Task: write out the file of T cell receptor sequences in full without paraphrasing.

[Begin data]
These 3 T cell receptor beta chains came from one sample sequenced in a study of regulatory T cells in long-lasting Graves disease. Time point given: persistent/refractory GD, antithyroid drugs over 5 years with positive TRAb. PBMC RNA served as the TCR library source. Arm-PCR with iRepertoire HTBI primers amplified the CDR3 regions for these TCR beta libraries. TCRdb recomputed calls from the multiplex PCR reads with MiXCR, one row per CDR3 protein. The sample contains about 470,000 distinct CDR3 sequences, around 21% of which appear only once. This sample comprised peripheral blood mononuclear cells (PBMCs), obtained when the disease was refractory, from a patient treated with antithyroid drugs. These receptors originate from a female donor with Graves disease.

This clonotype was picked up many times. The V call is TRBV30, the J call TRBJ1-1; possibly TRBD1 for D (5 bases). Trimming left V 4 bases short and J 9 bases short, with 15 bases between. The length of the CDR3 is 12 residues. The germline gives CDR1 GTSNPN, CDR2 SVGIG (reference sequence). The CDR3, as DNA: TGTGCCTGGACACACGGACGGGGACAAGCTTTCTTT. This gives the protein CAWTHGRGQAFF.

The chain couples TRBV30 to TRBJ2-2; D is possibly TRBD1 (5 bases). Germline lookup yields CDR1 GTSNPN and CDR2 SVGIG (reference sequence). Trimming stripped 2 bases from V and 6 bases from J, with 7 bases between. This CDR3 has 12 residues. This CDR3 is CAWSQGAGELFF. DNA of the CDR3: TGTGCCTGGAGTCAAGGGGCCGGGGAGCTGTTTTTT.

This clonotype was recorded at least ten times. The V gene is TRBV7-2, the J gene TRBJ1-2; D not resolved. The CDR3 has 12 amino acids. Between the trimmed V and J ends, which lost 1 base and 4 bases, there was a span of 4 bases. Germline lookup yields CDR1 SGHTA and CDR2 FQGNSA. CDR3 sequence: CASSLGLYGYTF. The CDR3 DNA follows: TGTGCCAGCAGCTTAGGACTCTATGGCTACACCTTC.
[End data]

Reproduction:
These 3 T cell receptor beta chains came from one sample sequenced in a study of regulatory T cells in long-lasting Graves disease. Time point given: persistent/refractory GD, antithyroid drugs over 5 years with positive TRAb. PBMC RNA served as the TCR library source. Arm-PCR with iRepertoire HTBI primers amplified the CDR3 regions for these TCR beta libraries. TCRdb recomputed calls from the multiplex PCR reads with MiXCR, one row per CDR3 protein. The sample contains about 470,000 distinct CDR3 sequences, around 21% of which appear only once. This sample comprised peripheral blood mononuclear cells (PBMCs), obtained when the disease was refractory, from a patient treated with antithyroid drugs. These receptors originate from a female donor with Graves disease.

This clonotype was picked up many times. The V call is TRBV30, the J call TRBJ1-1; possibly TRBD1 for D (5 bases). Trimming left V 4 bases short and J 9 bases short, with 15 bases between. The length of the CDR3 is 12 residues. The germline gives CDR1 GTSNPN, CDR2 SVGIG (reference sequence). The CDR3, as DNA: TGTGCCTGGACACACGGACGGGGACAAGCTTTCTTT. This gives the protein CAWTHGRGQAFF.

The chain couples TRBV30 to TRBJ2-2; D is possibly TRBD1 (5 bases). Germline lookup yields CDR1 GTSNPN and CDR2 SVGIG (reference sequence). Trimming stripped 2 bases from V and 6 bases from J, with 7 bases between. This CDR3 has 12 residues. This CDR3 is CAWSQGAGELFF. DNA of the CDR3: TGTGCCTGGAGTCAAGGGGCCGGGGAGCTGTTTTTT.

This clonotype was recorded at least ten times. The V gene is TRBV7-2, the J gene TRBJ1-2; D not resolved. The CDR3 has 12 amino acids. Between the trimmed V and J ends, which lost 1 base and 4 bases, there was a span of 4 bases. Germline lookup yields CDR1 SGHTA and CDR2 FQGNSA. CDR3 sequence: CASSLGLYGYTF. The CDR3 DNA follows: TGTGCCAGCAGCTTAGGACTCTATGGCTACACCTTC.